skip to main content
Close Icon We use cookies to improve your website experience.  To learn about our use of cookies and how you can manage your cookie settings, please see our Cookie Policy.  By continuing to use the website, you consent to our use of cookies.

Summary

Omdia attended Amazon's devices event on September 25th in Seattle. An interesting development was Amazon's entry into a new segment: wearable technology. The devices, which Amazon positioned as devices providing "Alexa on the go," included the Echo Buds and the "Day 1 Editions" limited products (Echo Frames, Echo Loop). Amazon's other launch announcements (e.g., Echo speakers, Alexa SDK, and feature updates, etc.) will be covered in a larger Omdia note.

Amazon views wearables as simply another medium for Alexa

The Echo Buds ($130) are available for preorder starting this week and set to arrive October 30th. The headphones provide access to Alexa via verbal wake words, access to Siri or Google Assistant through a tap-and-hold feature, and five hours of battery life (20 hours with a case). The unique feature on the Echo Buds is active noise reduction (ANR) provided by Bose, representing the first time Bose has implemented this technology in a third party's device. At $130, the Echo Buds will be met with an uptake challenge due to the competition in the headphone landscape, especially from Apple's AirPods ($160) and Samsung's Galaxy Buds ($130). Amazon's headphones require users to download and use an Alexa app, while the other headphones pair natively to their respective smartphones.

Amazon also introduced its "Day 1 Editions" limited device program at the event. The program allows prospective users to request an invitation to purchase the limited devices: Echo Frames (Alexa-enabled glasses) and Echo Loop (Alexa-enabled ring). The Day 1 Editions program allows on-the-fence Amazon devices to get off the "cutting room floor" in a limited capacity. They are then put into the hands of consumers who are pushed to provide quicker, more direct feedback about the product (compared to a surface-level Amazon review). Lastly, these announced Day 1 Editions products needed to be produced in multiple sizes (e.g., four different ring sizes) which affected manufacturing run capabilities, further limiting quantities.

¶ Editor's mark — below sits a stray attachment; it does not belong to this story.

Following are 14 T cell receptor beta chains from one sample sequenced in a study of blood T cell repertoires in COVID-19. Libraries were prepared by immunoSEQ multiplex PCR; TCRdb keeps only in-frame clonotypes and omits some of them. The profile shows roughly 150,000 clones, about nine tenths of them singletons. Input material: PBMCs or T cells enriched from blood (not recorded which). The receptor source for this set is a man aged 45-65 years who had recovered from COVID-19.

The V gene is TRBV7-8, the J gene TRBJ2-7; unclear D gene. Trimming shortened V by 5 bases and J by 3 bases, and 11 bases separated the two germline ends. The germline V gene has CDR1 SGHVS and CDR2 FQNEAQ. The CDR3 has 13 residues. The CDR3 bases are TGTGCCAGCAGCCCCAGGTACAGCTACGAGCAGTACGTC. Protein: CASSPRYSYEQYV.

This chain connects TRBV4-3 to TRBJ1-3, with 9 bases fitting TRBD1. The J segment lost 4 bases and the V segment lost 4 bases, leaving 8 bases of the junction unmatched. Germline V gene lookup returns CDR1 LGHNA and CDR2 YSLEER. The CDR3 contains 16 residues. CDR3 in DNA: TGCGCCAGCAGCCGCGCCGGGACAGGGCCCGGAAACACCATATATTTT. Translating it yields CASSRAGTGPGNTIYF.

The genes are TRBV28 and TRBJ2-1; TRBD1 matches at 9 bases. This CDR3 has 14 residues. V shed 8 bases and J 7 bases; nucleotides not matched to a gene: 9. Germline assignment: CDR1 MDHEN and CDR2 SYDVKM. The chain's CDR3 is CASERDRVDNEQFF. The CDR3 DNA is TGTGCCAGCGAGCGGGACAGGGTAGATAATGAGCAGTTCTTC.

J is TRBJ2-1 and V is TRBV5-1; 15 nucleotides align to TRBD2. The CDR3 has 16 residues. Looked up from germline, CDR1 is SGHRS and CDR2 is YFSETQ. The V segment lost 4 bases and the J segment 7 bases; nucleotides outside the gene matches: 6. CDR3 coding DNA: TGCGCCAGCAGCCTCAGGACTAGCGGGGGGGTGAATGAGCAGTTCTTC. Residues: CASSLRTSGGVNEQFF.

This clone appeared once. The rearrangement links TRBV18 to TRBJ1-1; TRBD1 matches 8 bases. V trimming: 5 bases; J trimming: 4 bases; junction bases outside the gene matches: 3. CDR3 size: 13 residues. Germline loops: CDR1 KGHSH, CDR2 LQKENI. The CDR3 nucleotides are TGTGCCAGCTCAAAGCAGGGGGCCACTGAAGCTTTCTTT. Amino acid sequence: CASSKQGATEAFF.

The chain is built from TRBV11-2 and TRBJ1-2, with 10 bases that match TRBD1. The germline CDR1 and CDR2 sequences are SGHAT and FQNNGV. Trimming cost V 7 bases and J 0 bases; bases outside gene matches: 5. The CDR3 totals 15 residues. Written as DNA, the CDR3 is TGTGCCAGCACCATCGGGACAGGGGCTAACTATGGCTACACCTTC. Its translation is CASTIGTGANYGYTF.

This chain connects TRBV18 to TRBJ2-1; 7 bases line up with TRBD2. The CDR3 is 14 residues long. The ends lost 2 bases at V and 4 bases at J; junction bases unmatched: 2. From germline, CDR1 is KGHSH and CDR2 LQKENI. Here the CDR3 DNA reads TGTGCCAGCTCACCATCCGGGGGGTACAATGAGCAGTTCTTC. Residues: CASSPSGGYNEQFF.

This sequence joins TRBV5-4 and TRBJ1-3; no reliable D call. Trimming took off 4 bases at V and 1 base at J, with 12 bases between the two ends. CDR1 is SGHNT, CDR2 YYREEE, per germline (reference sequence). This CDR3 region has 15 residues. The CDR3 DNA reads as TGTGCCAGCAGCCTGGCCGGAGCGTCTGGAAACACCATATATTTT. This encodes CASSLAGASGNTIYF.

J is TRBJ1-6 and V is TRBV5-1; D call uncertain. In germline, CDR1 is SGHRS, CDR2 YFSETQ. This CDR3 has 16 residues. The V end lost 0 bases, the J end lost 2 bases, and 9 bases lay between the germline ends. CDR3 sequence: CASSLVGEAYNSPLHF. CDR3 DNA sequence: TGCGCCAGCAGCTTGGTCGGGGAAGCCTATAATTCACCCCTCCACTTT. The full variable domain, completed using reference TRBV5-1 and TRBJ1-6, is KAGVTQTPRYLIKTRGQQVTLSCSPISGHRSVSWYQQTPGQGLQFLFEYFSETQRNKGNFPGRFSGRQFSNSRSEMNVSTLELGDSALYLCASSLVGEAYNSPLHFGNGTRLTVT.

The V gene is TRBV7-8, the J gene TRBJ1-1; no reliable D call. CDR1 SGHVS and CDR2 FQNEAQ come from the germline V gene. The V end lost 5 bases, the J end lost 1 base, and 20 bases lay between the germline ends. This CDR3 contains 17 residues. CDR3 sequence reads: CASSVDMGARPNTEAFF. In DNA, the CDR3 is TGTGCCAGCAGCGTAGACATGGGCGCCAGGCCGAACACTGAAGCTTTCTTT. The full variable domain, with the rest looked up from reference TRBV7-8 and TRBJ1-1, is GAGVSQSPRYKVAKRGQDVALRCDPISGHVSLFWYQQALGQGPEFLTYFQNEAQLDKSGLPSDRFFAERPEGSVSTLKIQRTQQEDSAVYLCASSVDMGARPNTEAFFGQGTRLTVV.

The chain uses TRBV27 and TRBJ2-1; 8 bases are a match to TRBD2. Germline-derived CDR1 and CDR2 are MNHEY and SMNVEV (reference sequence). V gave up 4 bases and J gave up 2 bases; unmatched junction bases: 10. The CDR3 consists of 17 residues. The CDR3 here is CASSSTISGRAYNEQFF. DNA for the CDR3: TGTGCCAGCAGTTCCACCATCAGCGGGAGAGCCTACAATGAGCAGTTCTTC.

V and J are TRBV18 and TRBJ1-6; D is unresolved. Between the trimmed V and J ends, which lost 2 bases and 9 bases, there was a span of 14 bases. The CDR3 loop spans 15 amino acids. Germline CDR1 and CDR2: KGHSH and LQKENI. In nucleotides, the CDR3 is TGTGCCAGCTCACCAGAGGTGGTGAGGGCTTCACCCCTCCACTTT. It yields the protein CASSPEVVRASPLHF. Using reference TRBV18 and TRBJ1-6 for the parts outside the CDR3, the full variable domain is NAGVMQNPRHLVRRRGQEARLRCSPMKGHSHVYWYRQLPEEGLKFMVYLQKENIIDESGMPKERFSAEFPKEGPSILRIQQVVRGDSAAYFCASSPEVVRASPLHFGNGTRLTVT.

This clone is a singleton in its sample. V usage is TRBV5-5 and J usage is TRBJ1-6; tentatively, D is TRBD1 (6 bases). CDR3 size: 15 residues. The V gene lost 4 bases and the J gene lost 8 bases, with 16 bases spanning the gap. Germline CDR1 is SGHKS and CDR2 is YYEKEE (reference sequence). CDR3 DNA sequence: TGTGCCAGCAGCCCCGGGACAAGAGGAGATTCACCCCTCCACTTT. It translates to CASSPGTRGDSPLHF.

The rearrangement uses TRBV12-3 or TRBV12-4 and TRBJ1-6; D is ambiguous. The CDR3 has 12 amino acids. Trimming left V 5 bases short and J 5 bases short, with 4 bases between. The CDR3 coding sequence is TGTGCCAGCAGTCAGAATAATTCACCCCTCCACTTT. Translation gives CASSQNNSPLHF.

For now, the Echo Frames ($180) and the Echo Loop ($130) just serve as on-the-go vehicles for Alexa without any wearable-focused functionality (e.g., AR, NFC, biometrics). Amazon's approach to these Day 1 Editions products is to more quickly understand how consumers are utilizing Alexa on the go and then iterate device functionality depending on the results. Regardless, smart ring form factors and even smart glasses have been especially unsuccessful in the past. For example, according to Omdia's Wearables Devices Tracker: 1Q19, rings account for less than 2% of all wearable launches since 2011, emphasizing the form factor's low demand.

Appendix

Further reading

Wearable Devices Tracker: 1Q19, CES004-000095 (June 2019)

Author

Rishi Kaul, Analyst, Consumer Technology

[email protected]